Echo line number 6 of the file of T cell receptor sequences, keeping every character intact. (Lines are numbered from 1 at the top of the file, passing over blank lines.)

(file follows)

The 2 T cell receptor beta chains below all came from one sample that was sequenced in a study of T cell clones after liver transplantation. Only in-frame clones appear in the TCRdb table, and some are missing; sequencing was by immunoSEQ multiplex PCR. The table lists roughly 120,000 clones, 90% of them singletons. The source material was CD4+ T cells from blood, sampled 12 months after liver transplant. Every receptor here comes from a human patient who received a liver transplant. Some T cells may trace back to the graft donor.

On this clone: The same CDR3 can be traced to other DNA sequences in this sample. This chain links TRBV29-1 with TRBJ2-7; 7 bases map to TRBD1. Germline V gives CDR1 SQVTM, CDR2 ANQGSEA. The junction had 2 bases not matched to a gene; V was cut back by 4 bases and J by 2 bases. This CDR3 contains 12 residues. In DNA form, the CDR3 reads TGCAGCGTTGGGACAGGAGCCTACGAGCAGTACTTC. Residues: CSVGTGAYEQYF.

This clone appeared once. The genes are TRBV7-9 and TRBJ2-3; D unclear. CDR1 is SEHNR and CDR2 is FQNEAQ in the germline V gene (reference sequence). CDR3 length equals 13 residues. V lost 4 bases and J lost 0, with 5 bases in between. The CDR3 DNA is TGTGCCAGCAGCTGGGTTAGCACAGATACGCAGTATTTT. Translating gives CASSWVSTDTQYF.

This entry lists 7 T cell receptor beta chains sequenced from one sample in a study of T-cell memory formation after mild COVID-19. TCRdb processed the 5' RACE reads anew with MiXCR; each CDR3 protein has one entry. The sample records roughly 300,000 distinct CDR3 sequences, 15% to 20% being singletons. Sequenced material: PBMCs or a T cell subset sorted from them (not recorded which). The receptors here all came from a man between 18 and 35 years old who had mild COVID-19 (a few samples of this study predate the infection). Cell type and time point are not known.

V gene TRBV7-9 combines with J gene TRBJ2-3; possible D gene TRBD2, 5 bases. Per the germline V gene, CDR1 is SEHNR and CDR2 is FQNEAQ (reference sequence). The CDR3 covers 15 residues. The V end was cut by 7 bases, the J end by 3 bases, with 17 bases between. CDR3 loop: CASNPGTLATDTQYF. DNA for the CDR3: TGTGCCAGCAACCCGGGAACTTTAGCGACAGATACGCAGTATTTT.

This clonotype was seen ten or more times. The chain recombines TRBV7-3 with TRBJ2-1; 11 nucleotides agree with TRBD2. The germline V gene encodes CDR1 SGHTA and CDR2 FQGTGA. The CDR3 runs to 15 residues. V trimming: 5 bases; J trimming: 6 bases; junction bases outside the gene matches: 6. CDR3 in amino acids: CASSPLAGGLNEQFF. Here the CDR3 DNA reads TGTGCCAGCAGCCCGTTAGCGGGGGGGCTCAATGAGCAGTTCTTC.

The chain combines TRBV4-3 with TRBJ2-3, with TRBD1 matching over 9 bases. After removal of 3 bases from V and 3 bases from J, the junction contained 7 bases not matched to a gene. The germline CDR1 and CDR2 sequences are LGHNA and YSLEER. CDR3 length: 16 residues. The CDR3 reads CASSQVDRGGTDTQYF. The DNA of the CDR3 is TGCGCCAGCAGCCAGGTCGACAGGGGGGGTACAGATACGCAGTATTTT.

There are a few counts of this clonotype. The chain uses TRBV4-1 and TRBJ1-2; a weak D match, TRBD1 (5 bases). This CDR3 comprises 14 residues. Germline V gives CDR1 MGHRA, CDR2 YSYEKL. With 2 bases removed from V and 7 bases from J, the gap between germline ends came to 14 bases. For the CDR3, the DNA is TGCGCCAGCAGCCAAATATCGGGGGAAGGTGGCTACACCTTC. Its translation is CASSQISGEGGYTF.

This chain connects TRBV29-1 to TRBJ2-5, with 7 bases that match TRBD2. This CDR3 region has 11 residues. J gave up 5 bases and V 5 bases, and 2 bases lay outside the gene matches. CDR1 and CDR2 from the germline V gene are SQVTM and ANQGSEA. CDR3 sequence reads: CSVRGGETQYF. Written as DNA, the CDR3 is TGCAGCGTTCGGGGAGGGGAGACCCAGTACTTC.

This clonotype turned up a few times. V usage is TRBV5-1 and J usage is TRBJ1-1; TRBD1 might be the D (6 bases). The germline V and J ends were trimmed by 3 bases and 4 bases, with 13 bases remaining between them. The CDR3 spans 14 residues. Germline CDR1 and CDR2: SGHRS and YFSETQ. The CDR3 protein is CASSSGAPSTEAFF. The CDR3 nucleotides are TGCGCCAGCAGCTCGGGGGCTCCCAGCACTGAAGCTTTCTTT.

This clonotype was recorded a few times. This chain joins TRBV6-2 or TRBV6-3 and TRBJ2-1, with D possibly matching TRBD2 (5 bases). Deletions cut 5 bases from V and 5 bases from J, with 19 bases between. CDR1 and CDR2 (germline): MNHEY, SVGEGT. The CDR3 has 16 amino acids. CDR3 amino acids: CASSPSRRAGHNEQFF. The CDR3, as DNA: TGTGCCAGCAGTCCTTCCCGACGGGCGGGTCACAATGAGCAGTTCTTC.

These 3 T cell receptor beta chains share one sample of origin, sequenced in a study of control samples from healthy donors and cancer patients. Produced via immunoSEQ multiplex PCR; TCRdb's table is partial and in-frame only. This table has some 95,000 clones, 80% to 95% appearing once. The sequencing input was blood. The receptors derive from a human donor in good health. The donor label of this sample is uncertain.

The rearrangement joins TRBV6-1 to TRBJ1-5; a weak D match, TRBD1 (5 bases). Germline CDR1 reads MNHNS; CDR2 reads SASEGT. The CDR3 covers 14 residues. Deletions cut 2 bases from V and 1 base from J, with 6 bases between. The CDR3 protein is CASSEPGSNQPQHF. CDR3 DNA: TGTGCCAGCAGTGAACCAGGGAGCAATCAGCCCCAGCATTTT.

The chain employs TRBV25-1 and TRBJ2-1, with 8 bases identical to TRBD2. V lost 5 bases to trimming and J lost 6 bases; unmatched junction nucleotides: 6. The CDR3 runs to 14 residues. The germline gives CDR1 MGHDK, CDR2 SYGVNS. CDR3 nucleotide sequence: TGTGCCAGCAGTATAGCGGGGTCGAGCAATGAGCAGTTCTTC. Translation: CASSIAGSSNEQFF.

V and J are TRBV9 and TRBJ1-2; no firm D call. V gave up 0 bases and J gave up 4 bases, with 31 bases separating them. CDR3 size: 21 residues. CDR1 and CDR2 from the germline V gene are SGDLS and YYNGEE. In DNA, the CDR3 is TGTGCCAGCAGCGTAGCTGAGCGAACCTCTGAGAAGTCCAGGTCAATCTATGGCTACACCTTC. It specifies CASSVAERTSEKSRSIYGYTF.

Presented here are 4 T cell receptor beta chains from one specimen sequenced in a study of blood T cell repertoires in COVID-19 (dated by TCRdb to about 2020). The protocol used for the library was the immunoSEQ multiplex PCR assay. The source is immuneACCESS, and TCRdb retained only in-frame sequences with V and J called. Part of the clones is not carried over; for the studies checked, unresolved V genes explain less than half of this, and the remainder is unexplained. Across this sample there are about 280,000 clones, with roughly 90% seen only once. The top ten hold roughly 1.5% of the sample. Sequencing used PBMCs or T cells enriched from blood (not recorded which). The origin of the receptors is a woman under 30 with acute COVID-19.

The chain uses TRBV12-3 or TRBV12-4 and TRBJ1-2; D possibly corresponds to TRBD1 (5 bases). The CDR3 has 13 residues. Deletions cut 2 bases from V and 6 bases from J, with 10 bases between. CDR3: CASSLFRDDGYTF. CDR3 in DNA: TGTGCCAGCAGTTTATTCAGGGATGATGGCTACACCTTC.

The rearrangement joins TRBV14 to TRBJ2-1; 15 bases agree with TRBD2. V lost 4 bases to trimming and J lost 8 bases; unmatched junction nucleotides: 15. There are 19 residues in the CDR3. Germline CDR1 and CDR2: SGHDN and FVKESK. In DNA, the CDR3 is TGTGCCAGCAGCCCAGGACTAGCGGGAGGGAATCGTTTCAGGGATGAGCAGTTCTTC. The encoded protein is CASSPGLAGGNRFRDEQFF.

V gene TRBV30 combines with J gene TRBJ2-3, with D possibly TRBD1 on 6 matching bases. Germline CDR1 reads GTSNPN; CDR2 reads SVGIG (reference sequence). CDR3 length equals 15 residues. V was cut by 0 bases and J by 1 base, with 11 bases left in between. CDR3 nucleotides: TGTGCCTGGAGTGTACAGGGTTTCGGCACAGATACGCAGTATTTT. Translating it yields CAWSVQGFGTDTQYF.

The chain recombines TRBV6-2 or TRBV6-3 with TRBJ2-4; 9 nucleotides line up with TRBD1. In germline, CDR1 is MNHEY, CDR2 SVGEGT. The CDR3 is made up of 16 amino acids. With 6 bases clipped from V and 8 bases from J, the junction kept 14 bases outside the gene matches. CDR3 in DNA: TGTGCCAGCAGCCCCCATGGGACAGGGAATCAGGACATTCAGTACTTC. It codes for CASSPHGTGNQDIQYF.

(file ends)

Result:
This clonotype was seen ten or more times. The chain recombines TRBV7-3 with TRBJ2-1; 11 nucleotides agree with TRBD2. The germline V gene encodes CDR1 SGHTA and CDR2 FQGTGA. The CDR3 runs to 15 residues. V trimming: 5 bases; J trimming: 6 bases; junction bases outside the gene matches: 6. CDR3 in amino acids: CASSPLAGGLNEQFF. Here the CDR3 DNA reads TGTGCCAGCAGCCCGTTAGCGGGGGGGCTCAATGAGCAGTTCTTC.